[One-Minute Makeover] Algebra 1 • Topic 3 Assessment


The first post in the series is here. The previous post (Topic 2, Part 2) is here.

Algebra 1 • Topic 3 Assessment, Before

When I first drew up this assessment, my goals were to evaluate students’ ability at simplifying linear expressions and solving linear equations. Here’s what the two questions of Form A looked like:

Screen Shot 2014-01-19 at 8.50.22 PM

I had the same all-my-eggs-in-one-basket problem with this original Topic 3 assessment as I did in an earlier assessment. If students aced these two questions, I knew they were capable of what they ought to be able to do. However, if they missed one or both, I was stuck without much information. There was no gradation in the all-or-nothing results.

Another issue: the assessment focused entirely on procedural skills and demanded nothing from students in terms of demonstrating deeper conceptual understanding.

Algebra 1 • Topic 3 Assessment, After

As was the case with Topic 2 (detailed in posts here and here), I addressed the above concerns by lengthening the assessment quite a bit. The revised Topic 3 assessment weighs in at two pages and a total of ten questions.

In the first three questions, I try to get a read on whether students understand conceptually what a solution of an equation is. (For the record, what I’m looking for is something along the lines of “this value does/does not satisfy the equation,” along with numerical support—via substitution—of that claim.)

Screen Shot 2014-01-19 at 8.59.26 PM

Screen Shot 2014-01-19 at 8.59.33 PM

Screen Shot 2014-01-19 at 8.59.38 PM

After that, students move through a series of four increasingly difficult linear equations, giving me the leveled progression I was lacking in the original assessment that would help me distinguish the “almost there” from the “completely lost.”

Screen Shot 2014-01-19 at 9.04.09 PM

Screen Shot 2014-01-19 at 9.04.18 PM

Next up, an error-analysis/explain-your-reasoning style question:

Screen Shot 2014-01-19 at 9.05.49 PM

And to close, two more “solve” questions (including one at the same level of difficulty as the original Topic 3 assessment):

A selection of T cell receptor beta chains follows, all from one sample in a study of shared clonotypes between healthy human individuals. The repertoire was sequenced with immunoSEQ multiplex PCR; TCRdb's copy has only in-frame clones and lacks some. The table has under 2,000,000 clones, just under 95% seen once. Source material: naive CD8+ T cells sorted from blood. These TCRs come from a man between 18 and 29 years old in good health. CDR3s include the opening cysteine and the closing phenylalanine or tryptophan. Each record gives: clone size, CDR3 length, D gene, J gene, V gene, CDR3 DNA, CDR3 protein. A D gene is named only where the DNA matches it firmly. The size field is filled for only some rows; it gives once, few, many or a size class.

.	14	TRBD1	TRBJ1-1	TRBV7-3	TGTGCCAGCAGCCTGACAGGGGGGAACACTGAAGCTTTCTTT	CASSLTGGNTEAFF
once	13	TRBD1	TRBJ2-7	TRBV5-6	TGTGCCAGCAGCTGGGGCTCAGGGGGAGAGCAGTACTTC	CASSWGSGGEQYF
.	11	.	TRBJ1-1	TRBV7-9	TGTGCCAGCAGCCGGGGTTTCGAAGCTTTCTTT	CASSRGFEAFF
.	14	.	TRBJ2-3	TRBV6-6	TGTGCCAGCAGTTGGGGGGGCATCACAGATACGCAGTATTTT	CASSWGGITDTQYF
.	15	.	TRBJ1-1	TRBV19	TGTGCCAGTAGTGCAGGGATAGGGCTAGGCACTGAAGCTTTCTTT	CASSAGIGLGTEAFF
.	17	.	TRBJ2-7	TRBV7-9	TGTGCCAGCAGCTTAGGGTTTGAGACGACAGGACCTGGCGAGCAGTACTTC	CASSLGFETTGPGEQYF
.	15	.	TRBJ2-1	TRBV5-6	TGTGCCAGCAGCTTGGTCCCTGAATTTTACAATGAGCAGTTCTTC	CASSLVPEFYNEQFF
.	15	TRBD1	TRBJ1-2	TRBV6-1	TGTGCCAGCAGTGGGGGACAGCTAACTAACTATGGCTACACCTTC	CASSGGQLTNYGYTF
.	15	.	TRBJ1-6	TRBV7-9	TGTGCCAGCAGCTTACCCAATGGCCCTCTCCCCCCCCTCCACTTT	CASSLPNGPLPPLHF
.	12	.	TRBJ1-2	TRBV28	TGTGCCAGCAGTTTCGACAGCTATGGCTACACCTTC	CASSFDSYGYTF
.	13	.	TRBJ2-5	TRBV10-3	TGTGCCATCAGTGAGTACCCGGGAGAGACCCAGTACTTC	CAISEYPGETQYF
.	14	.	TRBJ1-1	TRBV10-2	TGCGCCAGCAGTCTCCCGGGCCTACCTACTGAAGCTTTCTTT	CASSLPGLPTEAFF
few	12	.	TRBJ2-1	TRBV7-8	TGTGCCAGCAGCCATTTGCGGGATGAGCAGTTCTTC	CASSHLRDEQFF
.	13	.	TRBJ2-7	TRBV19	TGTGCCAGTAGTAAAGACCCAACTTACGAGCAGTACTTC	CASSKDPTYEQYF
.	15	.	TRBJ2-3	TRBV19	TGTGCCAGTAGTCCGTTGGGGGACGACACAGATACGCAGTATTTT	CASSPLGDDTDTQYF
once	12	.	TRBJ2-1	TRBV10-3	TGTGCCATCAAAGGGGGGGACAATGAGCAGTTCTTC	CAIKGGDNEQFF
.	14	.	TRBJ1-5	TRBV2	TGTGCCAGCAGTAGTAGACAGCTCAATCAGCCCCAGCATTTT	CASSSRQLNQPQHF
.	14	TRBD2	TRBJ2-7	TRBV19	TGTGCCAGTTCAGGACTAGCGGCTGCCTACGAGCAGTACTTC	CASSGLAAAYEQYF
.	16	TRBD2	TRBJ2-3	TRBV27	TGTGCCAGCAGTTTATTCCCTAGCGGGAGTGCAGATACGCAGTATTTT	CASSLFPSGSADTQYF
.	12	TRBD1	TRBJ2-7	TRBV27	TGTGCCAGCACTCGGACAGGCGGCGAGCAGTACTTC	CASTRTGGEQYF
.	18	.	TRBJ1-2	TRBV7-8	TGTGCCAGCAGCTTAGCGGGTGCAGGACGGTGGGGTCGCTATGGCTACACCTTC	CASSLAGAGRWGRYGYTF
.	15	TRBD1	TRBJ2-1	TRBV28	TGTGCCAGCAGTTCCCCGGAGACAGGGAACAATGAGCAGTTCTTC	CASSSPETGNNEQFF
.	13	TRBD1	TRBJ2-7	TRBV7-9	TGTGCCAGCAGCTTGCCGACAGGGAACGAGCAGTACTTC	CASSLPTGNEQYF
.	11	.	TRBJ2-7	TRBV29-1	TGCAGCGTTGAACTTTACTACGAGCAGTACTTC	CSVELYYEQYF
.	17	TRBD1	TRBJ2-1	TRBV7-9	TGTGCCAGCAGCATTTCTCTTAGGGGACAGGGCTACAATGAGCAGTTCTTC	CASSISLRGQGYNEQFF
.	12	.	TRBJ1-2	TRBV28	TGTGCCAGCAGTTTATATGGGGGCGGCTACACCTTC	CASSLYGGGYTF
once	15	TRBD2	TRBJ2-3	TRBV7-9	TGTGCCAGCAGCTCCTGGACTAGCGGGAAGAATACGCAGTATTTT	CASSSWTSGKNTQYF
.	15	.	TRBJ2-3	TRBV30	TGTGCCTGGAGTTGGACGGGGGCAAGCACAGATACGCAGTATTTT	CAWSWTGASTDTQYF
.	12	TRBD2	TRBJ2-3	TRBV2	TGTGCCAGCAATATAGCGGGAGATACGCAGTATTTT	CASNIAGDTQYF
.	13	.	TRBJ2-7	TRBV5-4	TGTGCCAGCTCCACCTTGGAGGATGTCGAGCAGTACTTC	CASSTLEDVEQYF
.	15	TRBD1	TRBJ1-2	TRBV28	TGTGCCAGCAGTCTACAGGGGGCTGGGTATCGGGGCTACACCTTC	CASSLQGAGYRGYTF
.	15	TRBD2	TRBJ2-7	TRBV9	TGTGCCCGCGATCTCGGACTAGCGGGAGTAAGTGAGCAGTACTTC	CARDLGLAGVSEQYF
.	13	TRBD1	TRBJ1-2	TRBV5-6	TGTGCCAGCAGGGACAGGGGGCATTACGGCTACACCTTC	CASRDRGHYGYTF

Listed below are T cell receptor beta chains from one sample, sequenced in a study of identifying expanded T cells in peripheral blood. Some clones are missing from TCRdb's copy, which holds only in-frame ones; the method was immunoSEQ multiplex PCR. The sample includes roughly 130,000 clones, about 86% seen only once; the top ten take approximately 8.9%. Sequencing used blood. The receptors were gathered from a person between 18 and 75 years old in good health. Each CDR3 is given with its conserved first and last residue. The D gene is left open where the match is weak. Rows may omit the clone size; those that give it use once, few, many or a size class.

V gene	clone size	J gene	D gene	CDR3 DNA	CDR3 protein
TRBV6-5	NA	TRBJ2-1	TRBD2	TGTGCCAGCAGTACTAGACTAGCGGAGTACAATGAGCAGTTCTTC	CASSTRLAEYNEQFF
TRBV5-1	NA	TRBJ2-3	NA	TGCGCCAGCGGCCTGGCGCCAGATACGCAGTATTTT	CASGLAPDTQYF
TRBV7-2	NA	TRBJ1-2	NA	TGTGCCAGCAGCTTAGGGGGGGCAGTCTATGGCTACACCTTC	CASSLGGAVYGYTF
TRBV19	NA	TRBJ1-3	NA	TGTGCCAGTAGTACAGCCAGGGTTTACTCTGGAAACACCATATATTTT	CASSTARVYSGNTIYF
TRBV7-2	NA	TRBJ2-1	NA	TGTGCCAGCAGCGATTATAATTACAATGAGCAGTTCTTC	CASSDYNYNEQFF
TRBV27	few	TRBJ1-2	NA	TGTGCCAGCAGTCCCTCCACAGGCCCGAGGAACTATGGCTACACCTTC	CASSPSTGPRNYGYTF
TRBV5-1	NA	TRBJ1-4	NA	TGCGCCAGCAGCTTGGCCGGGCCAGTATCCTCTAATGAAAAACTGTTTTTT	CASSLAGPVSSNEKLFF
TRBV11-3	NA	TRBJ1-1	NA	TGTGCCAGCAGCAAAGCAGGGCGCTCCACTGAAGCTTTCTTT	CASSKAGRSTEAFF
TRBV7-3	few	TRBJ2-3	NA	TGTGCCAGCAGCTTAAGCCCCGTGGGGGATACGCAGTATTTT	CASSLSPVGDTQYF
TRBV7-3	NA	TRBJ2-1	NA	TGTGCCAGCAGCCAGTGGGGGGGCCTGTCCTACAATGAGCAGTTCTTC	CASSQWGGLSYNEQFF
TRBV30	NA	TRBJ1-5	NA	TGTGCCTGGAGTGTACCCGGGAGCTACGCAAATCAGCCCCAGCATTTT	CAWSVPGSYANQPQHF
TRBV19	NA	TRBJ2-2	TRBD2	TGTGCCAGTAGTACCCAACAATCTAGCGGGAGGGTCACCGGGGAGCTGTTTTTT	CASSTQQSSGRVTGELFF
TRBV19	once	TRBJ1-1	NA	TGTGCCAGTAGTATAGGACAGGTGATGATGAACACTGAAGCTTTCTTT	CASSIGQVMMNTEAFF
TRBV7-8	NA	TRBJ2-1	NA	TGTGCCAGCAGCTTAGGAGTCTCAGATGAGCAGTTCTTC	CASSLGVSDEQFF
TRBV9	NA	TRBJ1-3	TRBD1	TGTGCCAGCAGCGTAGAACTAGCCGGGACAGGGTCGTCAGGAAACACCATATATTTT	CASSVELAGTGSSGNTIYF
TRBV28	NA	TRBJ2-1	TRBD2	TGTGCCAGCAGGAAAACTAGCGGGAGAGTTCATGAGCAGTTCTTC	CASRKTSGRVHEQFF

Screen Shot 2014-01-19 at 9.06.47 PM

Screen Shot 2014-01-19 at 9.06.52 PM

Wrap Up

The net result of the these changes is a much stronger assessment, with improvements in at least two categories. The new assessment (1) provides me with more specific insight about student strengths and weaknesses, and (2) demands more of students in the way of critical thinking and clear communication.

I fully expect that this new assessment could be improved in half a dozen ways. Part of the beauty of teaching (and writing many of my own lessons and all of my own assessments) is the opportunity for continual improvement over the years. This job will never leave me bored!

Is there anything in particular you liked about the improvements I already made to my Topic 3 assessment? Do you have a few more ideas for making it even better? Share away!

Comments 4

  1. Michael
    I really like question 3 but I wonder how many students clearly read those instructions. Have these been field-tested yet? I love the open-ended nature of that question in particular. I also always like the ‘find the error’ questions although I am not very good at writing them.

  2. @mrdardy All of the assessments/questions that appear in this series are ones I’ve given to my students. Student performance on that question was mixed. Among those who did poorly, there seemed to be two groups: (1) Those who understood the basic idea of the question but ignored certain specific requirements (e.g., an equation involving addition and multiplication), and (2) Those who clearly didn’t understand what the question was asking.

    I wish I could think of a way to write it more clearly. The current form will have to do until I (or someone else, maybe you?) can think of a way to tweak the wording to make it more clear (without giving too much away).

    Maybe this:

    “The equation 2x+1=7 has a solution of x=3 and involves multiplication and addition.

    Please write an equation involving division and subtraction with a solution of x=4.”

    What do you think? Improvement, or a step backwards?

  3. Pingback: [One-Minute Makeover] Algebra 1 • Topic 4 Assessment | Reason and Wonder

  4. I think that your version in the reply is a step forward. I wonder whether they could handle something like:
    Equations of the form ax + b = c involve both multiplication and addition. Solving this would require division and subtraction. Please write an equation involving multiplication and addition that has a solution of x = 4.

Leave a Reply